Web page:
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M9 Frame Lines

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If the M9 is a full frame camera as most speculate it will be, will the view finder frame lines be closer to that of the M2, M3? That would be totally cool!

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That all depends on how thick the body is. The reason the M8 viewfinder is .68x is not only to get the 24mm framelines in but because the body is thicker then the film M's the magnification had to be reduced from the standard .72x of the film cameras.

If Leica has redesigned the body to get closer to the thickness of the film M's then it would seem they could riase the magnification back to somewhere close to the film M's and or, even if it isn't and retains the thickness of the M8, give the buyer a choice of different magnifications. Since the film M's are just about dead it would be logical to extend the A La Carte options over to the digital M. That is where the future is for Leica.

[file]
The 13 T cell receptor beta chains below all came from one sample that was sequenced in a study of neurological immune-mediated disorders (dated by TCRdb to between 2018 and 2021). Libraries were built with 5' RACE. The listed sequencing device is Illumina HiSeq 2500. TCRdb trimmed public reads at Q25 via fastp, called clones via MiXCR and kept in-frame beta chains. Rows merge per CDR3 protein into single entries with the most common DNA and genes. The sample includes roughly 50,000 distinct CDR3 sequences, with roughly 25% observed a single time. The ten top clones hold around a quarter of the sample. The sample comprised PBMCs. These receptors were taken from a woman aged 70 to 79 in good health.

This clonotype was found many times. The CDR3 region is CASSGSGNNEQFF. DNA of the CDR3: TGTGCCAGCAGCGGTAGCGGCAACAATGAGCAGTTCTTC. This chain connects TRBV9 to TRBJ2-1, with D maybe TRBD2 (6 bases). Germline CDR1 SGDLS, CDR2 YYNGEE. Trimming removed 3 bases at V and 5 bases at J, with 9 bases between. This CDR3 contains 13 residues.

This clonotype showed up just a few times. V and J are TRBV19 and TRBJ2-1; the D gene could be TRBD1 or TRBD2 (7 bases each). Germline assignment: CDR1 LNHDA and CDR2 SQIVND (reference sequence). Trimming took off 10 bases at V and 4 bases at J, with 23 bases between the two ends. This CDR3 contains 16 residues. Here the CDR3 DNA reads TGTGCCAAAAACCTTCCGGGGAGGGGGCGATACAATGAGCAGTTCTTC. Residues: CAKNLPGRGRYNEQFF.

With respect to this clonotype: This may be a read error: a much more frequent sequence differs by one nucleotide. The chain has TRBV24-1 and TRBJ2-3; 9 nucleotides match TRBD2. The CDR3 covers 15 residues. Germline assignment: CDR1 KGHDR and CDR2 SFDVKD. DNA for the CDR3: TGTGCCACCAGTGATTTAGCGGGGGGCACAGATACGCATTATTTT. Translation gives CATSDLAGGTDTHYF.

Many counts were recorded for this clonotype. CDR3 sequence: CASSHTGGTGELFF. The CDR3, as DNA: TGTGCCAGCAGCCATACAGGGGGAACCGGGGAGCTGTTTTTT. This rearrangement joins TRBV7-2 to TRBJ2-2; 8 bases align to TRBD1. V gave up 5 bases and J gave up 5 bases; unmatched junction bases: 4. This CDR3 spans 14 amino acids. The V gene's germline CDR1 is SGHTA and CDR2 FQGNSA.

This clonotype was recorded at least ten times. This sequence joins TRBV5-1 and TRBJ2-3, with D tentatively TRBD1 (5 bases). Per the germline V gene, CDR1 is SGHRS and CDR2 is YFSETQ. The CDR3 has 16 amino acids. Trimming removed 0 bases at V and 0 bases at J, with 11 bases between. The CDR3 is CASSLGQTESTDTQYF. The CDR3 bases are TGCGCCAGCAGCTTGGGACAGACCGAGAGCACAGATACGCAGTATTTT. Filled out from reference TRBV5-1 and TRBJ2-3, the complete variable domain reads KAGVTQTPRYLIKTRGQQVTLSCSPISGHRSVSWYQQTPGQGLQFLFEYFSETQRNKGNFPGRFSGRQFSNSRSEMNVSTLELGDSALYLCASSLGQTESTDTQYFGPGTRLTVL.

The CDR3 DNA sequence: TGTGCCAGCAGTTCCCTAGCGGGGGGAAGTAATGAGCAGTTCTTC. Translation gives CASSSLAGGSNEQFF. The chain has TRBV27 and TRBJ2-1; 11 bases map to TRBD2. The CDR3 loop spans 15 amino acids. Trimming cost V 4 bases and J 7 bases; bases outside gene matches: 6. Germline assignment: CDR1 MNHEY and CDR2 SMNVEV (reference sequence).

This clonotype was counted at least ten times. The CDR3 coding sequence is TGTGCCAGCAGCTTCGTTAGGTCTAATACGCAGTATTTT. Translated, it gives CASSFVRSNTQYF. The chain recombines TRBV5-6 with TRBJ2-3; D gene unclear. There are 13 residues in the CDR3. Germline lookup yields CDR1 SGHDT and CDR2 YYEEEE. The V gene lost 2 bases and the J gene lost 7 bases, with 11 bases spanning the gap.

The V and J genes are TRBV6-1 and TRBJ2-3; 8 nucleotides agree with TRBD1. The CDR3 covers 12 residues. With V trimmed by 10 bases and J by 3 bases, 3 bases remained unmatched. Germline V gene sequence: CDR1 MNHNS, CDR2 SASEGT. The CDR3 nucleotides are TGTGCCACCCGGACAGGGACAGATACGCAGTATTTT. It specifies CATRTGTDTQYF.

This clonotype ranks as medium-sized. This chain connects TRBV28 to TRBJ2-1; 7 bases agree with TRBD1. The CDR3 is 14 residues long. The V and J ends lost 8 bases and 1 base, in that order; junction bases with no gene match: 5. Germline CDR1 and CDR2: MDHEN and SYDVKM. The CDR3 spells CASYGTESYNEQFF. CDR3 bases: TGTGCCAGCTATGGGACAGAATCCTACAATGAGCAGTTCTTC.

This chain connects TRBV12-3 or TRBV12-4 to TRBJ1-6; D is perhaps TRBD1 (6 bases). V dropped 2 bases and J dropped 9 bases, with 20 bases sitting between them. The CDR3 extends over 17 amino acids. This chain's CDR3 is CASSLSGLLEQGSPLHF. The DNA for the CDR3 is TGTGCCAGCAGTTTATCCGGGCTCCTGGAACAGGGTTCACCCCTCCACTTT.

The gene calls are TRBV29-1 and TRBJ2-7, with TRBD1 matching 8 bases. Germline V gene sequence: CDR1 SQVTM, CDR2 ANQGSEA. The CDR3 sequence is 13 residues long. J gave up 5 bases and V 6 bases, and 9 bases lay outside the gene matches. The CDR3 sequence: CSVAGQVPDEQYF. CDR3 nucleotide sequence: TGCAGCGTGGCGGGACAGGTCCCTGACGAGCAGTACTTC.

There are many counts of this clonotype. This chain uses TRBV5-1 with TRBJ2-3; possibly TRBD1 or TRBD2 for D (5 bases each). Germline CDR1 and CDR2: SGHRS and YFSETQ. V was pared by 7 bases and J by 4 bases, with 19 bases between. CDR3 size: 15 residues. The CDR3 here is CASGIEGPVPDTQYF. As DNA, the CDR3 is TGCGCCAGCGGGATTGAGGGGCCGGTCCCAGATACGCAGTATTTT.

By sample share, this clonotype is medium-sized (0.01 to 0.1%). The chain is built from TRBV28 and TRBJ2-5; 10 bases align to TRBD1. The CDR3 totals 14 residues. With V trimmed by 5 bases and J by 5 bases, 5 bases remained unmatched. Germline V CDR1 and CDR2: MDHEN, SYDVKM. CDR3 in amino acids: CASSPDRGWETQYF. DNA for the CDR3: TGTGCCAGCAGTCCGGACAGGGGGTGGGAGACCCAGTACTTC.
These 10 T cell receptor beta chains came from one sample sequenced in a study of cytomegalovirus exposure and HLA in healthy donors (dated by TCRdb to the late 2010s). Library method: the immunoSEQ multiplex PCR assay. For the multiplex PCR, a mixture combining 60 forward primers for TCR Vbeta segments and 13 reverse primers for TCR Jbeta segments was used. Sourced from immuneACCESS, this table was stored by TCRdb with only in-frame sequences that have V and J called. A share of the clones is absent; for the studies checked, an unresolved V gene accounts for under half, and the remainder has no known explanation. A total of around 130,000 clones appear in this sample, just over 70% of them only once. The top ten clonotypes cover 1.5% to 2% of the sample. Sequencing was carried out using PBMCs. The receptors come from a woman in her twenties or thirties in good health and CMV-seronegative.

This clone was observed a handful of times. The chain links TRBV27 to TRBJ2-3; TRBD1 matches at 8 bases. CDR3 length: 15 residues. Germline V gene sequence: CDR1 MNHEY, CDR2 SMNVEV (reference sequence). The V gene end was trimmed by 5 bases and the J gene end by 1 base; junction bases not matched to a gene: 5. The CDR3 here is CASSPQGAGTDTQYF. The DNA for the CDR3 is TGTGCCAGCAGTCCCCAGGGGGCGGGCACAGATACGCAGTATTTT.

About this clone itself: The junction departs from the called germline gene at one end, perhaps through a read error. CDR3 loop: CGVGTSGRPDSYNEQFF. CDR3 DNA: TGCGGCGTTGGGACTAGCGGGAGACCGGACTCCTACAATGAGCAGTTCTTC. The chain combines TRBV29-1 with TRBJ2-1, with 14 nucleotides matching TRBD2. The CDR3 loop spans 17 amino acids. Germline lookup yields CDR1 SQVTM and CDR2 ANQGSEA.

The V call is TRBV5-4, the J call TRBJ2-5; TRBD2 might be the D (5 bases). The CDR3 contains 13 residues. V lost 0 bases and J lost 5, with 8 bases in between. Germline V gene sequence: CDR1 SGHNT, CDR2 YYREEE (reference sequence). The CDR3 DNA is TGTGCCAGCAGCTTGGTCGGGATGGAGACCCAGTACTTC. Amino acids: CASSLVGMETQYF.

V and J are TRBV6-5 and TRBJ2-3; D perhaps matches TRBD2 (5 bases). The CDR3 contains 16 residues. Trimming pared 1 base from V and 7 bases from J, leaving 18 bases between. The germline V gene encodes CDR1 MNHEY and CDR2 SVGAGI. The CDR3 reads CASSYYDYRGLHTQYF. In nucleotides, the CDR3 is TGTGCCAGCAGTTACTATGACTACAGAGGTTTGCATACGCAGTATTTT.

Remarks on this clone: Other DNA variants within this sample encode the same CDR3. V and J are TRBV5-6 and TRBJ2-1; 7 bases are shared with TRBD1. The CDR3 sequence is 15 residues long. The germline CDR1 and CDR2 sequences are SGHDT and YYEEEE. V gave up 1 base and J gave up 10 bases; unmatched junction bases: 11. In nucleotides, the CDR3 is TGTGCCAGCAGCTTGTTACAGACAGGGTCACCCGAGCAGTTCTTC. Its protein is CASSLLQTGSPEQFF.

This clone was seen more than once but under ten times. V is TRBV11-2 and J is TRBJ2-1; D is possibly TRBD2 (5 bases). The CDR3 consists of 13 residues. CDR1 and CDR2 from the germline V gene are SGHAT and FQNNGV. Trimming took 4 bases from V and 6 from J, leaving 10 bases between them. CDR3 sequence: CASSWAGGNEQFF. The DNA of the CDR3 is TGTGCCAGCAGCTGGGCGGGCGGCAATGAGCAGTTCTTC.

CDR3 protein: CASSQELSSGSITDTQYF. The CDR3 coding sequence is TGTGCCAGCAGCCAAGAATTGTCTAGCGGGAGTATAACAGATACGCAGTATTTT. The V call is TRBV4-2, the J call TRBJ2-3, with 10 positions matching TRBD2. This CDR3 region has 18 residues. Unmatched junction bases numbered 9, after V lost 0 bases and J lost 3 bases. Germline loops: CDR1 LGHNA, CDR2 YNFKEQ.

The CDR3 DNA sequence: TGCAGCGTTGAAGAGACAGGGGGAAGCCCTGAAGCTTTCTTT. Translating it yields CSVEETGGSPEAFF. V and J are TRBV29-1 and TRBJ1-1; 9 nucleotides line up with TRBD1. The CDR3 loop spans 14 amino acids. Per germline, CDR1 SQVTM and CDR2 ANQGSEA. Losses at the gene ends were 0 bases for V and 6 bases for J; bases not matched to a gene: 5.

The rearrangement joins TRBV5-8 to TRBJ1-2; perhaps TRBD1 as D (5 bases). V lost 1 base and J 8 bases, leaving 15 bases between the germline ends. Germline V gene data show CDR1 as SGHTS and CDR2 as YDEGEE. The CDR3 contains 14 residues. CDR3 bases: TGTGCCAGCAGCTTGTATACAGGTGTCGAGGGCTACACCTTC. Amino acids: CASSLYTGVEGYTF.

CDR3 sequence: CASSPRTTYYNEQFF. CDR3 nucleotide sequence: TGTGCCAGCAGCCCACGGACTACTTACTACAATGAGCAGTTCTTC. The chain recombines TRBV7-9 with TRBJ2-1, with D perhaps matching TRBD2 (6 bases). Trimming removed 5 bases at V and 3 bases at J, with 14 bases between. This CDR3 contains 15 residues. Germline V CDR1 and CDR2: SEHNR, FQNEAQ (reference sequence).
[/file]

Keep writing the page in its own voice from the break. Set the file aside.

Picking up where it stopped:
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That all depends on how thick the body is. The reason the M8 viewfinder is .68x is not only to get the 24mm framelines in but because the body is thicker then the film M's the magnification had to be reduced from the standard .72x of the film cameras.

...

 

Is this true? I had not heard it before. I always assumed that Leica reduced the finder magnification to cover the 24mm framelines (which was a smart choice in my opinion).

 

I also assumed, based on no real information, that if a full-frame M digital was ever introduced it would go back to the .72x magnification. I didn't know that body thickness was a consideration.